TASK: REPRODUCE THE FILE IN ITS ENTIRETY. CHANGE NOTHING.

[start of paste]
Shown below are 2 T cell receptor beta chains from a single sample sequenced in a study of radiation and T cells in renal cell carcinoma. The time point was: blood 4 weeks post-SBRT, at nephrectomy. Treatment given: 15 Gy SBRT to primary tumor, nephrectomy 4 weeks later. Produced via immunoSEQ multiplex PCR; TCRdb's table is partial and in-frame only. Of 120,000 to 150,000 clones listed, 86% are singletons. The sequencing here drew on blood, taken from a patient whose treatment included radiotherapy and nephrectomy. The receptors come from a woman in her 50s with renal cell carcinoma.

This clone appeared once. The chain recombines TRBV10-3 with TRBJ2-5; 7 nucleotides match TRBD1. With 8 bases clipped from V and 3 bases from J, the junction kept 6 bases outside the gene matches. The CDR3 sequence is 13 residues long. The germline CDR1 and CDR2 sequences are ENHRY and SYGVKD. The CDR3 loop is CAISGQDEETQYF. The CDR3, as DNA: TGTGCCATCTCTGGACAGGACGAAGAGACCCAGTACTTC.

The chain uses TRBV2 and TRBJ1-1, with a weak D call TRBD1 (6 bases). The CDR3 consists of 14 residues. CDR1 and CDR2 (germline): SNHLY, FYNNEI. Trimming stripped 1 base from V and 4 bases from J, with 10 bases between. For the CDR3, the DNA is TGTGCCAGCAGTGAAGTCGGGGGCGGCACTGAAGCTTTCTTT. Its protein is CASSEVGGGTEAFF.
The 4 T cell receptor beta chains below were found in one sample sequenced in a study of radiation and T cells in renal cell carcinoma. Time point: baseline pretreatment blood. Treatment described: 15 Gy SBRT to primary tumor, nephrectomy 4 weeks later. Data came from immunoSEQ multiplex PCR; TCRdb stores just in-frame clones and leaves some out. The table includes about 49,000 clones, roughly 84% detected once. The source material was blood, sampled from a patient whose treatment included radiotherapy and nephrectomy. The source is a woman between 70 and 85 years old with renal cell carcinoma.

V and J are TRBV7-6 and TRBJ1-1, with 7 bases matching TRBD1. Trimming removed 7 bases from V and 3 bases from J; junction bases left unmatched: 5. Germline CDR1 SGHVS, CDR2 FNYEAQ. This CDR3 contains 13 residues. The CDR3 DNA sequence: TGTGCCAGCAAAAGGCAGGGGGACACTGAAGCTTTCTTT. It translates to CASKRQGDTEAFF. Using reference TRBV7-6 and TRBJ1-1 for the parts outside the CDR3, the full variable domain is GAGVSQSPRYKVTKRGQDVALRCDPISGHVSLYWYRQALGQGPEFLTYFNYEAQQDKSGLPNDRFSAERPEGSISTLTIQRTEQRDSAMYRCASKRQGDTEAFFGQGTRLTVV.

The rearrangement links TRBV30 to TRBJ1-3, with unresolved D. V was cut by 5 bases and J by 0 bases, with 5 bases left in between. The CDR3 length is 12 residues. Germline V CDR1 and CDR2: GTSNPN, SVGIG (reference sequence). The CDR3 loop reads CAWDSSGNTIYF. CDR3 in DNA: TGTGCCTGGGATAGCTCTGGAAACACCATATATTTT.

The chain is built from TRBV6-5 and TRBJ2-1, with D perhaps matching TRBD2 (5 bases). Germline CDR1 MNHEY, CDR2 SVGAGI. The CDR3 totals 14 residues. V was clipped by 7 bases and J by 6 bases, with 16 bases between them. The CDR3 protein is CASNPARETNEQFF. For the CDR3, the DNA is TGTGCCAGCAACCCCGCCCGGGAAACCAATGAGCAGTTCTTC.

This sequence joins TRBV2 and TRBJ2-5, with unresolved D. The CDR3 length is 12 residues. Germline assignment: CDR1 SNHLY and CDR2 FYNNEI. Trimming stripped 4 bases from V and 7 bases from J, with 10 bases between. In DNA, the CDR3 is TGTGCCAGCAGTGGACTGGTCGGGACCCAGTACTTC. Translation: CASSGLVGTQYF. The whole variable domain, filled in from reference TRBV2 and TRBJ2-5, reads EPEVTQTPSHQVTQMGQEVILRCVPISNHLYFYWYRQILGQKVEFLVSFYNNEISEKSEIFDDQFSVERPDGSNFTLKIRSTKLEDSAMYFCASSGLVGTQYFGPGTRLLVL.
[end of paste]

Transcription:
Shown below are 2 T cell receptor beta chains from a single sample sequenced in a study of radiation and T cells in renal cell carcinoma. The time point was: blood 4 weeks post-SBRT, at nephrectomy. Treatment given: 15 Gy SBRT to primary tumor, nephrectomy 4 weeks later. Produced via immunoSEQ multiplex PCR; TCRdb's table is partial and in-frame only. Of 120,000 to 150,000 clones listed, 86% are singletons. The sequencing here drew on blood, taken from a patient whose treatment included radiotherapy and nephrectomy. The receptors come from a woman in her 50s with renal cell carcinoma.

This clone appeared once. The chain recombines TRBV10-3 with TRBJ2-5; 7 nucleotides match TRBD1. With 8 bases clipped from V and 3 bases from J, the junction kept 6 bases outside the gene matches. The CDR3 sequence is 13 residues long. The germline CDR1 and CDR2 sequences are ENHRY and SYGVKD. The CDR3 loop is CAISGQDEETQYF. The CDR3, as DNA: TGTGCCATCTCTGGACAGGACGAAGAGACCCAGTACTTC.

The chain uses TRBV2 and TRBJ1-1, with a weak D call TRBD1 (6 bases). The CDR3 consists of 14 residues. CDR1 and CDR2 (germline): SNHLY, FYNNEI. Trimming stripped 1 base from V and 4 bases from J, with 10 bases between. For the CDR3, the DNA is TGTGCCAGCAGTGAAGTCGGGGGCGGCACTGAAGCTTTCTTT. Its protein is CASSEVGGGTEAFF.
The 4 T cell receptor beta chains below were found in one sample sequenced in a study of radiation and T cells in renal cell carcinoma. Time point: baseline pretreatment blood. Treatment described: 15 Gy SBRT to primary tumor, nephrectomy 4 weeks later. Data came from immunoSEQ multiplex PCR; TCRdb stores just in-frame clones and leaves some out. The table includes about 49,000 clones, roughly 84% detected once. The source material was blood, sampled from a patient whose treatment included radiotherapy and nephrectomy. The source is a woman between 70 and 85 years old with renal cell carcinoma.

V and J are TRBV7-6 and TRBJ1-1, with 7 bases matching TRBD1. Trimming removed 7 bases from V and 3 bases from J; junction bases left unmatched: 5. Germline CDR1 SGHVS, CDR2 FNYEAQ. This CDR3 contains 13 residues. The CDR3 DNA sequence: TGTGCCAGCAAAAGGCAGGGGGACACTGAAGCTTTCTTT. It translates to CASKRQGDTEAFF. Using reference TRBV7-6 and TRBJ1-1 for the parts outside the CDR3, the full variable domain is GAGVSQSPRYKVTKRGQDVALRCDPISGHVSLYWYRQALGQGPEFLTYFNYEAQQDKSGLPNDRFSAERPEGSISTLTIQRTEQRDSAMYRCASKRQGDTEAFFGQGTRLTVV.

The rearrangement links TRBV30 to TRBJ1-3, with unresolved D. V was cut by 5 bases and J by 0 bases, with 5 bases left in between. The CDR3 length is 12 residues. Germline V CDR1 and CDR2: GTSNPN, SVGIG (reference sequence). The CDR3 loop reads CAWDSSGNTIYF. CDR3 in DNA: TGTGCCTGGGATAGCTCTGGAAACACCATATATTTT.

The chain is built from TRBV6-5 and TRBJ2-1, with D perhaps matching TRBD2 (5 bases). Germline CDR1 MNHEY, CDR2 SVGAGI. The CDR3 totals 14 residues. V was clipped by 7 bases and J by 6 bases, with 16 bases between them. The CDR3 protein is CASNPARETNEQFF. For the CDR3, the DNA is TGTGCCAGCAACCCCGCCCGGGAAACCAATGAGCAGTTCTTC.

This sequence joins TRBV2 and TRBJ2-5, with unresolved D. The CDR3 length is 12 residues. Germline assignment: CDR1 SNHLY and CDR2 FYNNEI. Trimming stripped 4 bases from V and 7 bases from J, with 10 bases between. In DNA, the CDR3 is TGTGCCAGCAGTGGACTGGTCGGGACCCAGTACTTC. Translation: CASSGLVGTQYF. The whole variable domain, filled in from reference TRBV2 and TRBJ2-5, reads EPEVTQTPSHQVTQMGQEVILRCVPISNHLYFYWYRQILGQKVEFLVSFYNNEISEKSEIFDDQFSVERPDGSNFTLKIRSTKLEDSAMYFCASSGLVGTQYFGPGTRLLVL.